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Browsing named entities in a specific section of Thomas C. DeLeon, Four years in Rebel capitals: an inside view of life in the southern confederacy, from birth to death.. Search the whole document.

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g that could be enjoyed, grew apace as the war progressed. Fancy articles for dress, table luxuries and frippery of all sorts came now into great demand. Their importation increased to such bulk as, at last, to exclude the more necessary parts of most cargoes; and not less to threaten complete demoralization of such minority as made any money. It may seem a grim joke;--the starving, tattered-moribund Confederacy passing sumptuary laws, as had Venice in her recklessness of riches! But, in 1864, a law was necessitated against importation of all articles, not of utility; forbidden luxuries being named per schedule. That its constant evasion --if not its open defiance — was very simple, may be understood; for the blockade firms had now become a power coequal with Government, and exceptions were listed, sufficient to become the rule. And so the leeches waxed fat and flourished on the very lifeblood of the cause, that represented to them-opportunity! And, whatever has been said of
ery resource to strengthen defenses of the still open port. What success they had, is told by the tedious and persistent bombardment-perhaps unexampled in the history of gunnery; surely so in devices to injure non-combatant inhabitants. On the 30th January, 1863, the two slow, clumsy and badly-built rams, under Captain Ingraham--of Martin Koszta fame-attacked the blockading squadron and drove the Union flag completely from the harbor; but re-enforced by iron-clads, it returned on the 7th of April. Again, after a fierce battle with the fort, the Federal fleet drew off, leaving the Keokuk monitor sunk; only to concentrate troops and build heavy batteries, for persistent attempt to reduce the devoted city. The history of that stubborn siege and defense, more stubborn still; of the woman-shelling swamp-angel and the Greek-fire; of the deeds of prowess that gleamed from the crumbling walls of Charleston-all this is too familiar for repetition. Yet, ever and again-through wooden mesh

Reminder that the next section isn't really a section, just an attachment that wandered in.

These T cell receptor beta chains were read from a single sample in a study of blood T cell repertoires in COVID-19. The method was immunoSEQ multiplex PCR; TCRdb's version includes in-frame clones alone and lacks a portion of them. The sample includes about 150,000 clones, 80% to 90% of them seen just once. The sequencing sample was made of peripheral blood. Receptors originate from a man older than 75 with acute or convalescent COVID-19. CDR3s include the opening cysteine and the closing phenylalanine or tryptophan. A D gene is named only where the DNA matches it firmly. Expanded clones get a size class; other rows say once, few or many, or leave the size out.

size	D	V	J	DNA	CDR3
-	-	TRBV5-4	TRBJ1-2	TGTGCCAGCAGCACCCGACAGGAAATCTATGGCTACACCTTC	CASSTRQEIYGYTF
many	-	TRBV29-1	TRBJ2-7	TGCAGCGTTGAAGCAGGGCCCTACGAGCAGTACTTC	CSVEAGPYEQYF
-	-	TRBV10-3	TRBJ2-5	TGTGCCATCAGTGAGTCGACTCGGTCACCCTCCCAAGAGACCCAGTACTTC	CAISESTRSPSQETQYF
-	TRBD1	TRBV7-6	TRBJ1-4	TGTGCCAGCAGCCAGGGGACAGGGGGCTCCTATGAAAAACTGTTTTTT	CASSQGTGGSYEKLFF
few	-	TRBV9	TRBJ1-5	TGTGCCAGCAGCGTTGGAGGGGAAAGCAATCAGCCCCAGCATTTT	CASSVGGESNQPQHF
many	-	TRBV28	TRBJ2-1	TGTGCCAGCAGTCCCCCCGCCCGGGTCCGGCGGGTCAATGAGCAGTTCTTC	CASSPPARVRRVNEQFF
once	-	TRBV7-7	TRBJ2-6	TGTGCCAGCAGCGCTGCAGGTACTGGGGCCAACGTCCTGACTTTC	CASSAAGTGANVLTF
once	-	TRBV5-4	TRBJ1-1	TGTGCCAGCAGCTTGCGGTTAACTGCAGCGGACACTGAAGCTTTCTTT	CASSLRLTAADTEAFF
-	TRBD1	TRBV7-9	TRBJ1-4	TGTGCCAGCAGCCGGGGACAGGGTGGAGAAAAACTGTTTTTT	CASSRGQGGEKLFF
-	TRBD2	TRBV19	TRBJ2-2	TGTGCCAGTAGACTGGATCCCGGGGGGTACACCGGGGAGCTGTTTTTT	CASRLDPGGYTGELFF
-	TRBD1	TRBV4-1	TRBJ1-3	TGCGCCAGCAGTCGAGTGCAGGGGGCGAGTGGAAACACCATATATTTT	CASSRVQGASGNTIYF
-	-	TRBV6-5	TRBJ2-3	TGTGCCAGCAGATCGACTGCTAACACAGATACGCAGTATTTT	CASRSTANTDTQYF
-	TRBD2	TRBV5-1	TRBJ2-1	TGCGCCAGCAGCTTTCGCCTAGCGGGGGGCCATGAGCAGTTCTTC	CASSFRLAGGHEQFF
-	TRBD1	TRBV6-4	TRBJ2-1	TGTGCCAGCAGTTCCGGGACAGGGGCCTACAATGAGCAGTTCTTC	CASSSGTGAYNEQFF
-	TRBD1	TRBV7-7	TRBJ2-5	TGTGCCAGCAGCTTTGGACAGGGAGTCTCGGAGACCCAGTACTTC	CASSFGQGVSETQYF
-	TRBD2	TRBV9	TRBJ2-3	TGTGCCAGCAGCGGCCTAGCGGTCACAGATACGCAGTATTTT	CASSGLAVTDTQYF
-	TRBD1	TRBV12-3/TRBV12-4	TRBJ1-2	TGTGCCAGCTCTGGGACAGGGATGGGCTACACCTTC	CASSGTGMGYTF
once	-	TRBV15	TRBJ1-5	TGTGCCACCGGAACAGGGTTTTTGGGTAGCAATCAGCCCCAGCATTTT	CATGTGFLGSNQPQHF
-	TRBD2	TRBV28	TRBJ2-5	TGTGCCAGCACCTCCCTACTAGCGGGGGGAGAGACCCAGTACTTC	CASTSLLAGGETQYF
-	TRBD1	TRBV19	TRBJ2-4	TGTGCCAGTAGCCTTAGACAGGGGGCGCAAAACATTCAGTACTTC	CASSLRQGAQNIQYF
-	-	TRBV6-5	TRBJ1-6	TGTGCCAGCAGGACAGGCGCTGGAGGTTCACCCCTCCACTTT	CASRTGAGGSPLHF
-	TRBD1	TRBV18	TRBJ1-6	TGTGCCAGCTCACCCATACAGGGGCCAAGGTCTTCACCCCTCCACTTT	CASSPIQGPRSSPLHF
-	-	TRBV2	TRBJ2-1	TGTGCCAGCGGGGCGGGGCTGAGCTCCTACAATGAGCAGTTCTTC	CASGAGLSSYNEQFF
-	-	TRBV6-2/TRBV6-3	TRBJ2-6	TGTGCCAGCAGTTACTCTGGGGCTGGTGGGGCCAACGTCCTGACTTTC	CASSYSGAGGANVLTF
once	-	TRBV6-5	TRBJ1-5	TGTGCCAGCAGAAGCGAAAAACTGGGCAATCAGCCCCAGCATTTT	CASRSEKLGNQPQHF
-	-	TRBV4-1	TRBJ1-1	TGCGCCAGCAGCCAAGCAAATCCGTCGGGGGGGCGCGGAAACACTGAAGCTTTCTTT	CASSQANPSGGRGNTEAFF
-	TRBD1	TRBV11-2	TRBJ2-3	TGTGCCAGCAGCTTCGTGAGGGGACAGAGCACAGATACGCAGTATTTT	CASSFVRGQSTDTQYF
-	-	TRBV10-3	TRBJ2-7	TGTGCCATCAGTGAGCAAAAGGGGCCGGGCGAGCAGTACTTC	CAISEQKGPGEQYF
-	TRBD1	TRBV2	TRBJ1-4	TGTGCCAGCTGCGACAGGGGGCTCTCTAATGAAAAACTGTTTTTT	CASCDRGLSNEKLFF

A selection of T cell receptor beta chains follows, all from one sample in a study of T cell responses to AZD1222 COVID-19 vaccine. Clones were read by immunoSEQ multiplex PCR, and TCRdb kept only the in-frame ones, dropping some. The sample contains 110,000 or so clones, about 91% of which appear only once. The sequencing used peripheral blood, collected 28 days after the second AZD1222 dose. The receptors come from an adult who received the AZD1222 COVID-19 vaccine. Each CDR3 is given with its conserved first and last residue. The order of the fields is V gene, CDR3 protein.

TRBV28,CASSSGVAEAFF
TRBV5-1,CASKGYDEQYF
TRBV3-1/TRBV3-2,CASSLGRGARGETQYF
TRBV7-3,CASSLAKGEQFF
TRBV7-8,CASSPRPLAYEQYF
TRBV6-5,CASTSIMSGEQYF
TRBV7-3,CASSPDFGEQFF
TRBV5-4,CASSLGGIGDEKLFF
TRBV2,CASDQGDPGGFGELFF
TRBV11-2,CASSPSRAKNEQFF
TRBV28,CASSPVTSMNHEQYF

January 30th, 1863 AD (search for this): chapter 32
c importance — was early a point of Federal desire; but the fleet had been compelled to stand idly by and witness the bloodless reduction of Sumter. Later-when strengthened armaments threatened constant attack-Lee and Beauregard had used every resource to strengthen defenses of the still open port. What success they had, is told by the tedious and persistent bombardment-perhaps unexampled in the history of gunnery; surely so in devices to injure non-combatant inhabitants. On the 30th January, 1863, the two slow, clumsy and badly-built rams, under Captain Ingraham--of Martin Koszta fame-attacked the blockading squadron and drove the Union flag completely from the harbor; but re-enforced by iron-clads, it returned on the 7th of April. Again, after a fierce battle with the fort, the Federal fleet drew off, leaving the Keokuk monitor sunk; only to concentrate troops and build heavy batteries, for persistent attempt to reduce the devoted city. The history of that stubborn siege and
May, 1862 AD (search for this): chapter 32
e; not confined to closing of the ocean ports. Almost as damaging, in another regard, were the occupation of New Orleans, and the final stoppage of communication with the trans-Mississippi by the capture of Vicksburg. The Heroic City had long been sole point of contact with the vast productive tracts, beyond the great river. The story were twicetold of a resistance-unequaled even by that at Charleston and beginning with first Union access to the river, by way of New Orleans. But, in May, 1862, the combined fleets of Porter and Farragut from the South, and Davis from the North, rained shot and shell into the coveted town for six terrible weeks. Failing reduction, they withdrew on June 24th; leaving her banners inscribed-Vicksburg vicrix! In May of the next year, another concentration was made on the key of the Mississippi; General Grant marching his army one hundred and fifty miles from its base, to get in rear of Vicksburg and cut off its relief. The very audacity of this
ure of Vicksburg. The Heroic City had long been sole point of contact with the vast productive tracts, beyond the great river. The story were twicetold of a resistance-unequaled even by that at Charleston and beginning with first Union access to the river, by way of New Orleans. But, in May, 1862, the combined fleets of Porter and Farragut from the South, and Davis from the North, rained shot and shell into the coveted town for six terrible weeks. Failing reduction, they withdrew on June 24th; leaving her banners inscribed-Vicksburg vicrix! In May of the next year, another concentration was made on the key of the Mississippi; General Grant marching his army one hundred and fifty miles from its base, to get in rear of Vicksburg and cut off its relief. The very audacity of this plan may blind the careless thinker to its bad generalship; especially in view of the success that at last crowned its projector's hammer-and-tongs style of tactics. His reckless and ill-handled ass
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